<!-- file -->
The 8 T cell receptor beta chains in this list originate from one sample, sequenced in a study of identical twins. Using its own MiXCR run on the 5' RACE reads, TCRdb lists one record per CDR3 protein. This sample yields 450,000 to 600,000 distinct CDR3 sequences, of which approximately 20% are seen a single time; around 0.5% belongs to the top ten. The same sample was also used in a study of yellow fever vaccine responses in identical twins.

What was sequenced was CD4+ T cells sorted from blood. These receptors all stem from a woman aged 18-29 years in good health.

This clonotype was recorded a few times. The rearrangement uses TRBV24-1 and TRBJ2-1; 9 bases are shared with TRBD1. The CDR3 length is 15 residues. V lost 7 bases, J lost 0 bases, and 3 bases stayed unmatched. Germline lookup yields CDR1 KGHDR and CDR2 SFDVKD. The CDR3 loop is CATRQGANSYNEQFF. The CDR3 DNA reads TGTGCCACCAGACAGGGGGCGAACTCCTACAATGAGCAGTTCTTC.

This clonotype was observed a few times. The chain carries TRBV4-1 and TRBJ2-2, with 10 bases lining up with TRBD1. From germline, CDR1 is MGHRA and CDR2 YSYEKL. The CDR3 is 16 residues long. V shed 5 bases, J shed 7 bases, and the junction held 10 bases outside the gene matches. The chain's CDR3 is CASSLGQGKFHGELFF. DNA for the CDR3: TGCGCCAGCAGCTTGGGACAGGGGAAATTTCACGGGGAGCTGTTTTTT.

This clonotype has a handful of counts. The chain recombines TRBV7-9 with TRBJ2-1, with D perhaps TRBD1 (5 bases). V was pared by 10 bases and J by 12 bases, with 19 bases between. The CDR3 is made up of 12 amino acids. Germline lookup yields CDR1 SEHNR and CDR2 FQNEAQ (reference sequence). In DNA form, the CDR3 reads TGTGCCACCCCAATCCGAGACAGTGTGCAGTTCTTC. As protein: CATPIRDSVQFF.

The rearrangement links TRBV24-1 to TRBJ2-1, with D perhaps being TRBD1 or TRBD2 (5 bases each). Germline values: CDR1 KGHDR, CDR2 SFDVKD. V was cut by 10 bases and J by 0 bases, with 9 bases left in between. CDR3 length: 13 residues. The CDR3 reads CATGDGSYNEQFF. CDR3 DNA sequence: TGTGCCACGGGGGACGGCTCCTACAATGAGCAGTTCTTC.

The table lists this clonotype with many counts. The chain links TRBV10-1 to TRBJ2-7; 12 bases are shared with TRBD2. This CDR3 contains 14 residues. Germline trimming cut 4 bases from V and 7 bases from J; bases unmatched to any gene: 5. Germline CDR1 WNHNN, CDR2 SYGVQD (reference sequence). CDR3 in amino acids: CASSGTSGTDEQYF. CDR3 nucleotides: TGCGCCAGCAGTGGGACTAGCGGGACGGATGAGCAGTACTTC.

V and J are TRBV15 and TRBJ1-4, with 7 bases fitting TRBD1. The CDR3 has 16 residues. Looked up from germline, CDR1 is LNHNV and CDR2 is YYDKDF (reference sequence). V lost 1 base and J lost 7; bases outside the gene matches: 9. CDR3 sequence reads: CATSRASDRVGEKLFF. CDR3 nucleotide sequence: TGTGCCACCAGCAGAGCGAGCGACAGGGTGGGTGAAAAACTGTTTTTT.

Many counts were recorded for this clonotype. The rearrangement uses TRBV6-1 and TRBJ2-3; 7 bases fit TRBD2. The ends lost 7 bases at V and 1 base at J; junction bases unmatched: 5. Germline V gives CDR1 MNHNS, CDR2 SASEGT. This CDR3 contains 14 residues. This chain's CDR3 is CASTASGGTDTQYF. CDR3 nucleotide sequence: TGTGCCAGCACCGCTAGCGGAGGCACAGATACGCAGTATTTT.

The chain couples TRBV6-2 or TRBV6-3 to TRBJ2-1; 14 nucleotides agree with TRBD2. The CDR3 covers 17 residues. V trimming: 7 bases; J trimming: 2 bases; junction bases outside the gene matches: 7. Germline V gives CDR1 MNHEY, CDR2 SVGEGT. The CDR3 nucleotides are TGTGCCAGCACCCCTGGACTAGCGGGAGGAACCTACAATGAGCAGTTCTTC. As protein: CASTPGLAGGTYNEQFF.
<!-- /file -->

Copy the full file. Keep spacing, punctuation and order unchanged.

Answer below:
The 8 T cell receptor beta chains in this list originate from one sample, sequenced in a study of identical twins. Using its own MiXCR run on the 5' RACE reads, TCRdb lists one record per CDR3 protein. This sample yields 450,000 to 600,000 distinct CDR3 sequences, of which approximately 20% are seen a single time; around 0.5% belongs to the top ten. The same sample was also used in a study of yellow fever vaccine responses in identical twins.

What was sequenced was CD4+ T cells sorted from blood. These receptors all stem from a woman aged 18-29 years in good health.

This clonotype was recorded a few times. The rearrangement uses TRBV24-1 and TRBJ2-1; 9 bases are shared with TRBD1. The CDR3 length is 15 residues. V lost 7 bases, J lost 0 bases, and 3 bases stayed unmatched. Germline lookup yields CDR1 KGHDR and CDR2 SFDVKD. The CDR3 loop is CATRQGANSYNEQFF. The CDR3 DNA reads TGTGCCACCAGACAGGGGGCGAACTCCTACAATGAGCAGTTCTTC.

This clonotype was observed a few times. The chain carries TRBV4-1 and TRBJ2-2, with 10 bases lining up with TRBD1. From germline, CDR1 is MGHRA and CDR2 YSYEKL. The CDR3 is 16 residues long. V shed 5 bases, J shed 7 bases, and the junction held 10 bases outside the gene matches. The chain's CDR3 is CASSLGQGKFHGELFF. DNA for the CDR3: TGCGCCAGCAGCTTGGGACAGGGGAAATTTCACGGGGAGCTGTTTTTT.

This clonotype has a handful of counts. The chain recombines TRBV7-9 with TRBJ2-1, with D perhaps TRBD1 (5 bases). V was pared by 10 bases and J by 12 bases, with 19 bases between. The CDR3 is made up of 12 amino acids. Germline lookup yields CDR1 SEHNR and CDR2 FQNEAQ (reference sequence). In DNA form, the CDR3 reads TGTGCCACCCCAATCCGAGACAGTGTGCAGTTCTTC. As protein: CATPIRDSVQFF.

The rearrangement links TRBV24-1 to TRBJ2-1, with D perhaps being TRBD1 or TRBD2 (5 bases each). Germline values: CDR1 KGHDR, CDR2 SFDVKD. V was cut by 10 bases and J by 0 bases, with 9 bases left in between. CDR3 length: 13 residues. The CDR3 reads CATGDGSYNEQFF. CDR3 DNA sequence: TGTGCCACGGGGGACGGCTCCTACAATGAGCAGTTCTTC.

The table lists this clonotype with many counts. The chain links TRBV10-1 to TRBJ2-7; 12 bases are shared with TRBD2. This CDR3 contains 14 residues. Germline trimming cut 4 bases from V and 7 bases from J; bases unmatched to any gene: 5. Germline CDR1 WNHNN, CDR2 SYGVQD (reference sequence). CDR3 in amino acids: CASSGTSGTDEQYF. CDR3 nucleotides: TGCGCCAGCAGTGGGACTAGCGGGACGGATGAGCAGTACTTC.

V and J are TRBV15 and TRBJ1-4, with 7 bases fitting TRBD1. The CDR3 has 16 residues. Looked up from germline, CDR1 is LNHNV and CDR2 is YYDKDF (reference sequence). V lost 1 base and J lost 7; bases outside the gene matches: 9. CDR3 sequence reads: CATSRASDRVGEKLFF. CDR3 nucleotide sequence: TGTGCCACCAGCAGAGCGAGCGACAGGGTGGGTGAAAAACTGTTTTTT.

Many counts were recorded for this clonotype. The rearrangement uses TRBV6-1 and TRBJ2-3; 7 bases fit TRBD2. The ends lost 7 bases at V and 1 base at J; junction bases unmatched: 5. Germline V gives CDR1 MNHNS, CDR2 SASEGT. This CDR3 contains 14 residues. This chain's CDR3 is CASTASGGTDTQYF. CDR3 nucleotide sequence: TGTGCCAGCACCGCTAGCGGAGGCACAGATACGCAGTATTTT.

The chain couples TRBV6-2 or TRBV6-3 to TRBJ2-1; 14 nucleotides agree with TRBD2. The CDR3 covers 17 residues. V trimming: 7 bases; J trimming: 2 bases; junction bases outside the gene matches: 7. Germline V gives CDR1 MNHEY, CDR2 SVGEGT. The CDR3 nucleotides are TGTGCCAGCACCCCTGGACTAGCGGGAGGAACCTACAATGAGCAGTTCTTC. As protein: CASTPGLAGGTYNEQFF.